The Oregon State University team believes that this is the first case of sea otters becoming the primary food source for a land-based predator.

Candice Gaukel Andrews has written permission from Kelsey Griffin to use this photo

One day in 2016 in Katmai National Park, a biologist and some of her colleagues stopped for lunch on the beach during a day of conducting surveys. A white wolf carrying an otter walked by—and that started a research study that had surprising results. ©Kelsey Griffin/National Park Service

The confounding catches of Katmai

In a new paper published in the science journal Ecology in October 2023, Kelsey Griffin and her colleagues at the National Park Service, scientists from the Alaska Department of Fish and Game, members of First Nations tribes and Oregon State University researchers describe several incidents that they observed involving wolves and marine mammals in Katmai National Park that they believe have never been previously documented:

• In 2016, the researchers witnessed a male wolf hunt and kill a harbor seal. The wolf was positioned near the mouth of a creek when it charged into the water, grabbing the tail of the seal. After an approximate 30-minute struggle, the seal appeared to tire, straining to lift its head above the water. The wolf dragged the seal onto the exposed sandbar and began to tear into the existing wound and consume the tail.

• On three separate days in 2016, 2018 and 2019, the scientists and others observed wolves carrying sea otter carcasses.


Adult sea otters, the prey of coastal wolves, can grow up to five feet in length and weigh between 50 and 100 pounds.

• In 2021, the researchers watched three wolves hunt and eat an adult sea otter on an island during a low tide. They watched the wolves travel to the island, then lost sight of them for about one minute. When the wolves reappeared, they were carrying a limp sea otter. They fed on the carcass for approximately an hour. Once the wolves left, the researchers examined the site and found an area of concentrated blood where the sea otter was likely killed. The presence of blood indicates that the sea otter had been alive when ambushed by the wolves, as opposed to being scavenged.

Future research, say the scientists, will include analysis of wolves and sea otters from Glacier Bay National Park, Kenai Fjords National Park and Lake Clark National Park. There are also plans to look at how sea otter density impacts the diets of wolves on a pack level versus on an individual level.

The coastal wolves of clear-cuts and powerful conservation

Once upon a time, wolves—next to humans—were the most widely distributed terrestrial animals on Earth. The wolf is a keystone species in First Nations’ stories and remains one in their cultures today. In settler societies and tales, however, the “big, bad wolf” plays the role of the villain. We have banished and demonized wolves; and, in many places, hunted and culled them to near extinction.


The Raincoast Conservation Foundation bought out all the remaining commercial hunting licenses in the Great Bear Rain Forest, bringing a permanent end to the commercial guiding of trophy hunting in almost 15,000 square miles of the forest.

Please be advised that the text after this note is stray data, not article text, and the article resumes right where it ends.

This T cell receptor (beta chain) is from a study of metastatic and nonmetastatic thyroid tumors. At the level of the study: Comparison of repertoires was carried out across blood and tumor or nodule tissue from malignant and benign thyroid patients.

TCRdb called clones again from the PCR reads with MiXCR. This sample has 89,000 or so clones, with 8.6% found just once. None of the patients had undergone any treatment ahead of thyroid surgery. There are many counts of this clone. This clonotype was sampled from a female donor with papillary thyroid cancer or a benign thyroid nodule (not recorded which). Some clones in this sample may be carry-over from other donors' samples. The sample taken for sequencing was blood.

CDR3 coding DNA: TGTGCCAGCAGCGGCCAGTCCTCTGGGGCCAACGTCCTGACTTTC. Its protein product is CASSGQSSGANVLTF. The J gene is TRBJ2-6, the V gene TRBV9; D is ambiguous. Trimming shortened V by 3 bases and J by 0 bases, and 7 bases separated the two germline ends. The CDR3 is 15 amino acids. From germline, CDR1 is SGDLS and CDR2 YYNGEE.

Today, threats to coastal wolves include climate change, industrial logging and trophy hunting. Climate change is causing prey animals to now come into territories at different times and in different numbers. With heat changing the onset of the seasons, their timing is off; and this causes ripples throughout the food chain. Logging is detrimental for the obvious reason that it destroys the rain forest habitat of both the wolves and their prey. Clear-cuts disturb the soil and increase runoff, which in turn affects marine species, such as salmon.

But there is also some very good news, and it demonstrates the power of conservation under Indigenous land management. Today, wolves are largely safe from the threats of hunting and logging in First Nations Heiltsuk territory. That’s because 55% of this land is protected, and the rest is under ecosystem management. Only 11% is open to industry. And the Raincoast Conservation Foundation, working with the coastal First Nations, has developed an effective campaign to stop hunting. Using funds it started raising in 2005, the foundation has bought out all the remaining commercial hunting licenses in the Great Bear Rain Forest and the Huchsduwachsdu Nuyem Jees/Kitlope Heritage Conservancy, bringing a permanent end to the commercial guiding of trophy hunting in 14,980 square miles of B.C.’s Great Bear Rain Forest.

The snouts of senescent wolves

This new research from the Pacific Northwest forces us to reconsider the assumptions that underlie a lot of our management decisions regarding wolf populations and populations of their prey, where we presume that wolves depend on ungulates, such as elk and moose. In fact, one study found that coastal wolves’ diets can be up to 85% marine-based: lone wolves take down otters and seals, while packs have been spotted feasting on the occasional whale carcass.

First Nations peoples of the Pacific Northwest have long offered the wolf a place of respect and admiration within their cultures. ©Julia Wells/

It’s estimated that this year, in First Nations Heiltsuk lands, wolf numbers are up. But that’s a scientific assessment. Where the protection of this ecosystem and its residents is more appropriately measured is in the faces of the wolves. On a wolf, a white muzzle is a sign of a long life.

And it’s said that today in Heiltsuk territory, there are plenty of coastal wolves with snowy snouts.

Here’s to finding your true places and natural habitats,